- In which ways have recent studies by British historians prepared a new direction for national remembrance in Germany, recognised by the political leadership in Berlin through the appointment of Neil MacGregor as advisor to the curators of the Humboldt Forum, a project designed to ‘reconcile the Germans with their past’?
- Is it still sensible to speak of British or German historiography, or has historical scholarship on German history become an international affair? How do distinct traditions in the historical profession and different working conditions at universities in both countries affect the study of German history?
- How have historical and political particularities such as the nineteenth-century discourses of nation building and empire shaped German and British historiography, respectively? To what extent do they continue to influence differing narratives of German history?
- What impact has the shifting and often difficult relationship between Britain and Europe had on British narratives of German history? How did this relationship influence British views on Germany’s role in the European integration process?
- Both German and Anglo-Saxon commentators have described the current focus of German historiography on post- and transnational themes as escapism and self-denial. To what extent is this view justified? To what extent and in what ways did post- and transnational perspectives in recent historiography contribute to new narratives of German history?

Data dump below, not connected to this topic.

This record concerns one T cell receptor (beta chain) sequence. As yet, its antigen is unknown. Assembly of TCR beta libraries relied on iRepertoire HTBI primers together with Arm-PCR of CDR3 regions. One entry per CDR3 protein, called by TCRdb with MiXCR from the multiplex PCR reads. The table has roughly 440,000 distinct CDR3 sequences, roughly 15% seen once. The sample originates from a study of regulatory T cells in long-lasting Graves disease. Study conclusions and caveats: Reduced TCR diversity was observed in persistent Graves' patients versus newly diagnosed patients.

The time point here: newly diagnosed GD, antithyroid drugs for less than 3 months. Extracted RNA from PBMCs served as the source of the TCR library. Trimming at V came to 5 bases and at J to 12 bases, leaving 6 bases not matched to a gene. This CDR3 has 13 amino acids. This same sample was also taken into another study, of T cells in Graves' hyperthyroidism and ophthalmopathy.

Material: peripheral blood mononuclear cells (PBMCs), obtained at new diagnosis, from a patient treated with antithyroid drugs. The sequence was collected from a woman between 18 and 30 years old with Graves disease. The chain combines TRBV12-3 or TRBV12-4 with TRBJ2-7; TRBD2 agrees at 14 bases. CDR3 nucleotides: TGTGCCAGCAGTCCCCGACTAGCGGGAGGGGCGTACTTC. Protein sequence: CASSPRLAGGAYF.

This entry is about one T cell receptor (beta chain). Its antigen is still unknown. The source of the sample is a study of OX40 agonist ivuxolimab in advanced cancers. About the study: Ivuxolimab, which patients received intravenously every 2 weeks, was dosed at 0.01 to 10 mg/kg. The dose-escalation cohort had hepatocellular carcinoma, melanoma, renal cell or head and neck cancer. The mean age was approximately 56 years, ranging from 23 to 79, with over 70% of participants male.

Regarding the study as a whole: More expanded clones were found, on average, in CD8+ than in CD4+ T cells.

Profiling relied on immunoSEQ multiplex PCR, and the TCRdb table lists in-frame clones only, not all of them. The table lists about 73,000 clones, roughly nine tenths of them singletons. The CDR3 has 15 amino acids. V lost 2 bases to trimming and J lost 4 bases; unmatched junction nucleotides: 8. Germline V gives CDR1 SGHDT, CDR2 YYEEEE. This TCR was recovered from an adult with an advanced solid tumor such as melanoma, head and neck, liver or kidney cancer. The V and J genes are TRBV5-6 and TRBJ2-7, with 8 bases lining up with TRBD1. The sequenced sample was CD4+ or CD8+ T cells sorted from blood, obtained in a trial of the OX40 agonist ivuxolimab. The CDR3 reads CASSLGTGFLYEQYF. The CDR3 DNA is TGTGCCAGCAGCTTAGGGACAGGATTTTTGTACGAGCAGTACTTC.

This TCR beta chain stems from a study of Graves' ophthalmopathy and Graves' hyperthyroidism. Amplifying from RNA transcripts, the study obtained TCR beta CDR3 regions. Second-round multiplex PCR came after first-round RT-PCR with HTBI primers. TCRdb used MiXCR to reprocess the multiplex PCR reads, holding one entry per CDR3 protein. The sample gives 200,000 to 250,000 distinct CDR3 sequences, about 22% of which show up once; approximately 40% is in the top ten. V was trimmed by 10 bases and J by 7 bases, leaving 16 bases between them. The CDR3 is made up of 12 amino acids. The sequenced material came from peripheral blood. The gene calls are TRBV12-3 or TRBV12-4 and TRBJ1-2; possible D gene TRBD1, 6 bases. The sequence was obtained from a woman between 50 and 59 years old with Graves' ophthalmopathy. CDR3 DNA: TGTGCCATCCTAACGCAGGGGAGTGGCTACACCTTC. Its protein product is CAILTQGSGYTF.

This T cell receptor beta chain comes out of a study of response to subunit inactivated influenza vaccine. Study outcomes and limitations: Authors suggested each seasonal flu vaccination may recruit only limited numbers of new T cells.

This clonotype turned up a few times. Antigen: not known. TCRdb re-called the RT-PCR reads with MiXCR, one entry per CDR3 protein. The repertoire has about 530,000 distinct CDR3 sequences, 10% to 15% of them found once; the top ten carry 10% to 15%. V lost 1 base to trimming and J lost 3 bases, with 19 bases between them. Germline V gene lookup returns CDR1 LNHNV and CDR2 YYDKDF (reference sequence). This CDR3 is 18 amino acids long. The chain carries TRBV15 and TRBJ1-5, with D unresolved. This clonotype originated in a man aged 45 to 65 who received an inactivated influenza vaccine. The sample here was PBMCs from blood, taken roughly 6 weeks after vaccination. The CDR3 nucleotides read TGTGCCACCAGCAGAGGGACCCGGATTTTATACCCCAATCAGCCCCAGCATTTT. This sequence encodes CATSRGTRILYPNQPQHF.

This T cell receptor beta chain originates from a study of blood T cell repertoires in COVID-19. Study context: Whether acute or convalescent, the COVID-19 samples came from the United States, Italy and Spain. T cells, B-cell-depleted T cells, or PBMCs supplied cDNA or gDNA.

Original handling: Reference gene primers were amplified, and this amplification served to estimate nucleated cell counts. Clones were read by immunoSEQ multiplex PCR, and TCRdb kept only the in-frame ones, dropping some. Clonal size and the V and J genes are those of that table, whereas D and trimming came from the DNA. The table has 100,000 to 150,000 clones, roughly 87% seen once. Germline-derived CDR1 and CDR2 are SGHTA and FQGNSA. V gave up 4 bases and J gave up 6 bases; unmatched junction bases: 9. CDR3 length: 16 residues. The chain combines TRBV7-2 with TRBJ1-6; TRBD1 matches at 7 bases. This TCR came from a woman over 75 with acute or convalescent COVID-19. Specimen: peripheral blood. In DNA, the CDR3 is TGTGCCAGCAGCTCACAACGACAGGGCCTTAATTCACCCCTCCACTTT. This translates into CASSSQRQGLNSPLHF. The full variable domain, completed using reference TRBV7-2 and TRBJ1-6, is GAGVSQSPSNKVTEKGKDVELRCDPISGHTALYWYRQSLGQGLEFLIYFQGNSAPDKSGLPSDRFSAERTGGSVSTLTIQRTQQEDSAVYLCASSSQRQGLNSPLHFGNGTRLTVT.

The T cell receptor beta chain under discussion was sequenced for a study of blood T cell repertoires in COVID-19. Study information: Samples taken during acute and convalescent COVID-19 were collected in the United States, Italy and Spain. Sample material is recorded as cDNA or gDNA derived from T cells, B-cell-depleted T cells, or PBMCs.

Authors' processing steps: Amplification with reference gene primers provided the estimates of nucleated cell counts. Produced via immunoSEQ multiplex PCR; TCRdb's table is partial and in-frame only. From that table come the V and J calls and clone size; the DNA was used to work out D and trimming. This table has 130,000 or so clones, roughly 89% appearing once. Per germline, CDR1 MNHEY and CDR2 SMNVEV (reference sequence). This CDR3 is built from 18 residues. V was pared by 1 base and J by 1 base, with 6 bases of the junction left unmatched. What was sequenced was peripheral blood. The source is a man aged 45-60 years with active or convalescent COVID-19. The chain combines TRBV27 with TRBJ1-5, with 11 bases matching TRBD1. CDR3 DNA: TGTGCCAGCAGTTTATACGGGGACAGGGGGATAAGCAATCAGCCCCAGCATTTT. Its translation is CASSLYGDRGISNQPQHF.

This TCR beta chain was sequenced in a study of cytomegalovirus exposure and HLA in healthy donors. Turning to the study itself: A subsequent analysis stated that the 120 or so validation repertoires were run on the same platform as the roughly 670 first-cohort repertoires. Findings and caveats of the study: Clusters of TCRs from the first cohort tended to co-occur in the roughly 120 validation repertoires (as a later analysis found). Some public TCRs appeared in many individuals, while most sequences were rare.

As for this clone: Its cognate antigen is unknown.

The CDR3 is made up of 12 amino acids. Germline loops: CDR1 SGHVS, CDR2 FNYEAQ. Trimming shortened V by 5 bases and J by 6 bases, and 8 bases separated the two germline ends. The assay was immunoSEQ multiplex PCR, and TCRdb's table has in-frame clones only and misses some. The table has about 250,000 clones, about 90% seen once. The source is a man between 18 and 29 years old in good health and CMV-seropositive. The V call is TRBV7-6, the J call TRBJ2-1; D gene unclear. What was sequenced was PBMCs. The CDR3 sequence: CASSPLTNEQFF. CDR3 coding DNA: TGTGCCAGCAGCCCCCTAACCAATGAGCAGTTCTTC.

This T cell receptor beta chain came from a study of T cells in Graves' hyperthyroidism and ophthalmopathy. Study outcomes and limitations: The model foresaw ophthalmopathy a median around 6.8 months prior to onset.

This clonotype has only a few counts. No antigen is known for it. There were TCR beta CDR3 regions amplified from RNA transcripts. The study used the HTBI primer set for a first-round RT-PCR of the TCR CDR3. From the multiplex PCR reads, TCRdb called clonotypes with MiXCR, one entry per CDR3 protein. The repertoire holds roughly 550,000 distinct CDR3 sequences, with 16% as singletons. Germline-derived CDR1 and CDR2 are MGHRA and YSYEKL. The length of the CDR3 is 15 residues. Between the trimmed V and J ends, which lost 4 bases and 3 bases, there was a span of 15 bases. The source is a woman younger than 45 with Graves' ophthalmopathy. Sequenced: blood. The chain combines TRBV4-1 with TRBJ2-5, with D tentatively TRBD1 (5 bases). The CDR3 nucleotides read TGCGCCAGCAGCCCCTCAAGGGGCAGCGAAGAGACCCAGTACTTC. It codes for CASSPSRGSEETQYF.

- How do we evaluate Anglo-German relations historically and in light of recent political shifts? How can historians contribute to British-German exchange and relations in a post-Brexit political order? If we believe MacGregor that Berlin and London are the ‘liveliest European cities’ today, the cities where Europe is ‘redesigned’, the relevance of this endeavour cannot be overestimated.
To participate, please send proposals of up to 500 words and a brief biographical note by 1st August 2018 to: email@example.com.
The Troubles on Film: Critical Essays and Interviews: Editor: Matthew Edwards
This is a call for papers for a new anthology on The Troubles and how this tragic conflict in Northern Ireland has been represented in popular film and documentary.
Through films such as The Crying Game, Bloody Sunday, '71, The Hunger the collection will look to analyse the conflitct through both a historical and cinematic perspective. How have these films/documentaries dealt with such an emotive and sensitive subject and dealt with the controversial political discourse of The Troubles? How do these films portray the sectarian violence and do these films approach the subject matter with their own political agenda/viewpoint? How do these films portray the British forces, paramilitary groups and police/security forces during the conflict?
The collection is looking for scholarly essays (or interviews) on any aspect of the Troubles in relation to its cinematic portrayal. Both minor and major works will be considered along with documentarires and interviews with filmmakers who have been brave enough to turn their cinematic lens on this traumatic event. Films ideal for coverage include In the Name of the Father, Omagh, Bloody Sunday and the work of Neil Jordan.
Please send a full abstract and full biography to firstname.lastname@example.org. All abstracts should be in Times Roman, pt 12. If invited to submit a full essay for the collection, a style guide will be sent to adhere to (all essays should use the MHRA referencing system). Matthew Edwards is hoping to get all the content finished by September 2018 in order for a 2019 publication.